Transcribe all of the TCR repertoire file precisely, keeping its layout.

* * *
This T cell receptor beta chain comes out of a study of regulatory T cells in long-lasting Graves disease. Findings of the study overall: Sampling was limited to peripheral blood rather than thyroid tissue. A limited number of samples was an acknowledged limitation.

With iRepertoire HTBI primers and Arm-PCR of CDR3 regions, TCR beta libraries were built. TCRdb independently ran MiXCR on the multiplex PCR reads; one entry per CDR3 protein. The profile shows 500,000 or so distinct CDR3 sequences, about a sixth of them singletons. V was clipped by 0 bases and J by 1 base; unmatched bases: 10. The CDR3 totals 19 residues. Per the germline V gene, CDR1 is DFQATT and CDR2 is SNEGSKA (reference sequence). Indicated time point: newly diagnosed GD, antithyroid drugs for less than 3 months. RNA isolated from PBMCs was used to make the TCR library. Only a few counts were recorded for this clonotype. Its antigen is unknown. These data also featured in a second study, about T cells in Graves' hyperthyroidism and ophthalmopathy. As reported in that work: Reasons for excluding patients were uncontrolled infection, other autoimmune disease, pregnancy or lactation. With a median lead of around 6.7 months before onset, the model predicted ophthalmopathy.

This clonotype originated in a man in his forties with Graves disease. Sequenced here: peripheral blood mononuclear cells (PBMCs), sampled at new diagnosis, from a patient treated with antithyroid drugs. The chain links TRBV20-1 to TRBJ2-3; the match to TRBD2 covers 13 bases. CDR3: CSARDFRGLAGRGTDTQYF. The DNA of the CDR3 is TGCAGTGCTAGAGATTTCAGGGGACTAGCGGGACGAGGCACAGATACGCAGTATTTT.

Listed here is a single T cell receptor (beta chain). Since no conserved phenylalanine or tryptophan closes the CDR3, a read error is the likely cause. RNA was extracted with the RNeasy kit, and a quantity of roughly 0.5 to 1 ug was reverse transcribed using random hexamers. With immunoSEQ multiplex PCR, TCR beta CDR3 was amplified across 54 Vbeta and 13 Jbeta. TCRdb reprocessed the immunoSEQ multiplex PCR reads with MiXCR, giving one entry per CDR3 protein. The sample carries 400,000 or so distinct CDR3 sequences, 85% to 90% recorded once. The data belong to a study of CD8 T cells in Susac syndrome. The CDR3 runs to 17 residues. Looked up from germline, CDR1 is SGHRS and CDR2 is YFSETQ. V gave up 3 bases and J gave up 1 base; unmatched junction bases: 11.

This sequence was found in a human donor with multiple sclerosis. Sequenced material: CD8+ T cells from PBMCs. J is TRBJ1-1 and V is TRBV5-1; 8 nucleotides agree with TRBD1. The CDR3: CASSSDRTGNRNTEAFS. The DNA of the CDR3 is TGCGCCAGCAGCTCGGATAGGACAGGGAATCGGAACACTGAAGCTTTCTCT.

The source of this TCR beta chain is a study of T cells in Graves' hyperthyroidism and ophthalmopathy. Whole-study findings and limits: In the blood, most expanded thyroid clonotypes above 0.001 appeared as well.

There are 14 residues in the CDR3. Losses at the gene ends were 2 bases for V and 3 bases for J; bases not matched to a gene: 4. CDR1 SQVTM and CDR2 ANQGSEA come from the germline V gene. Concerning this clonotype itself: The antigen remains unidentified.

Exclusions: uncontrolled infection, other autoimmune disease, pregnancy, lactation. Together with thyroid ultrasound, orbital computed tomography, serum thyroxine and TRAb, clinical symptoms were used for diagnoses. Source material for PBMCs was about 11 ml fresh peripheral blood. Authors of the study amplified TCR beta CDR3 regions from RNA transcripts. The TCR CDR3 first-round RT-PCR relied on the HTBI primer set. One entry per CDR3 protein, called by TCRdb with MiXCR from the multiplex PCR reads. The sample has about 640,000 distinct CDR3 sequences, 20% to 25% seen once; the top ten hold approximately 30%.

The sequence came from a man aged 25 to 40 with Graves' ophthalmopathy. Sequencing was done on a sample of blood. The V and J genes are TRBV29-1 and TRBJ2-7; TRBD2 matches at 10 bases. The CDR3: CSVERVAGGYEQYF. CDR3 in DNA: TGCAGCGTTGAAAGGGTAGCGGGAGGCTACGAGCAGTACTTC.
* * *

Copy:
This T cell receptor beta chain comes out of a study of regulatory T cells in long-lasting Graves disease. Findings of the study overall: Sampling was limited to peripheral blood rather than thyroid tissue. A limited number of samples was an acknowledged limitation.

With iRepertoire HTBI primers and Arm-PCR of CDR3 regions, TCR beta libraries were built. TCRdb independently ran MiXCR on the multiplex PCR reads; one entry per CDR3 protein. The profile shows 500,000 or so distinct CDR3 sequences, about a sixth of them singletons. V was clipped by 0 bases and J by 1 base; unmatched bases: 10. The CDR3 totals 19 residues. Per the germline V gene, CDR1 is DFQATT and CDR2 is SNEGSKA (reference sequence). Indicated time point: newly diagnosed GD, antithyroid drugs for less than 3 months. RNA isolated from PBMCs was used to make the TCR library. Only a few counts were recorded for this clonotype. Its antigen is unknown. These data also featured in a second study, about T cells in Graves' hyperthyroidism and ophthalmopathy. As reported in that work: Reasons for excluding patients were uncontrolled infection, other autoimmune disease, pregnancy or lactation. With a median lead of around 6.7 months before onset, the model predicted ophthalmopathy.

This clonotype originated in a man in his forties with Graves disease. Sequenced here: peripheral blood mononuclear cells (PBMCs), sampled at new diagnosis, from a patient treated with antithyroid drugs. The chain links TRBV20-1 to TRBJ2-3; the match to TRBD2 covers 13 bases. CDR3: CSARDFRGLAGRGTDTQYF. The DNA of the CDR3 is TGCAGTGCTAGAGATTTCAGGGGACTAGCGGGACGAGGCACAGATACGCAGTATTTT.

Listed here is a single T cell receptor (beta chain). Since no conserved phenylalanine or tryptophan closes the CDR3, a read error is the likely cause. RNA was extracted with the RNeasy kit, and a quantity of roughly 0.5 to 1 ug was reverse transcribed using random hexamers. With immunoSEQ multiplex PCR, TCR beta CDR3 was amplified across 54 Vbeta and 13 Jbeta. TCRdb reprocessed the immunoSEQ multiplex PCR reads with MiXCR, giving one entry per CDR3 protein. The sample carries 400,000 or so distinct CDR3 sequences, 85% to 90% recorded once. The data belong to a study of CD8 T cells in Susac syndrome. The CDR3 runs to 17 residues. Looked up from germline, CDR1 is SGHRS and CDR2 is YFSETQ. V gave up 3 bases and J gave up 1 base; unmatched junction bases: 11.

This sequence was found in a human donor with multiple sclerosis. Sequenced material: CD8+ T cells from PBMCs. J is TRBJ1-1 and V is TRBV5-1; 8 nucleotides agree with TRBD1. The CDR3: CASSSDRTGNRNTEAFS. The DNA of the CDR3 is TGCGCCAGCAGCTCGGATAGGACAGGGAATCGGAACACTGAAGCTTTCTCT.

The source of this TCR beta chain is a study of T cells in Graves' hyperthyroidism and ophthalmopathy. Whole-study findings and limits: In the blood, most expanded thyroid clonotypes above 0.001 appeared as well.

There are 14 residues in the CDR3. Losses at the gene ends were 2 bases for V and 3 bases for J; bases not matched to a gene: 4. CDR1 SQVTM and CDR2 ANQGSEA come from the germline V gene. Concerning this clonotype itself: The antigen remains unidentified.

Exclusions: uncontrolled infection, other autoimmune disease, pregnancy, lactation. Together with thyroid ultrasound, orbital computed tomography, serum thyroxine and TRAb, clinical symptoms were used for diagnoses. Source material for PBMCs was about 11 ml fresh peripheral blood. Authors of the study amplified TCR beta CDR3 regions from RNA transcripts. The TCR CDR3 first-round RT-PCR relied on the HTBI primer set. One entry per CDR3 protein, called by TCRdb with MiXCR from the multiplex PCR reads. The sample has about 640,000 distinct CDR3 sequences, 20% to 25% seen once; the top ten hold approximately 30%.

The sequence came from a man aged 25 to 40 with Graves' ophthalmopathy. Sequencing was done on a sample of blood. The V and J genes are TRBV29-1 and TRBJ2-7; TRBD2 matches at 10 bases. The CDR3: CSVERVAGGYEQYF. CDR3 in DNA: TGCAGCGTTGAAAGGGTAGCGGGAGGCTACGAGCAGTACTTC.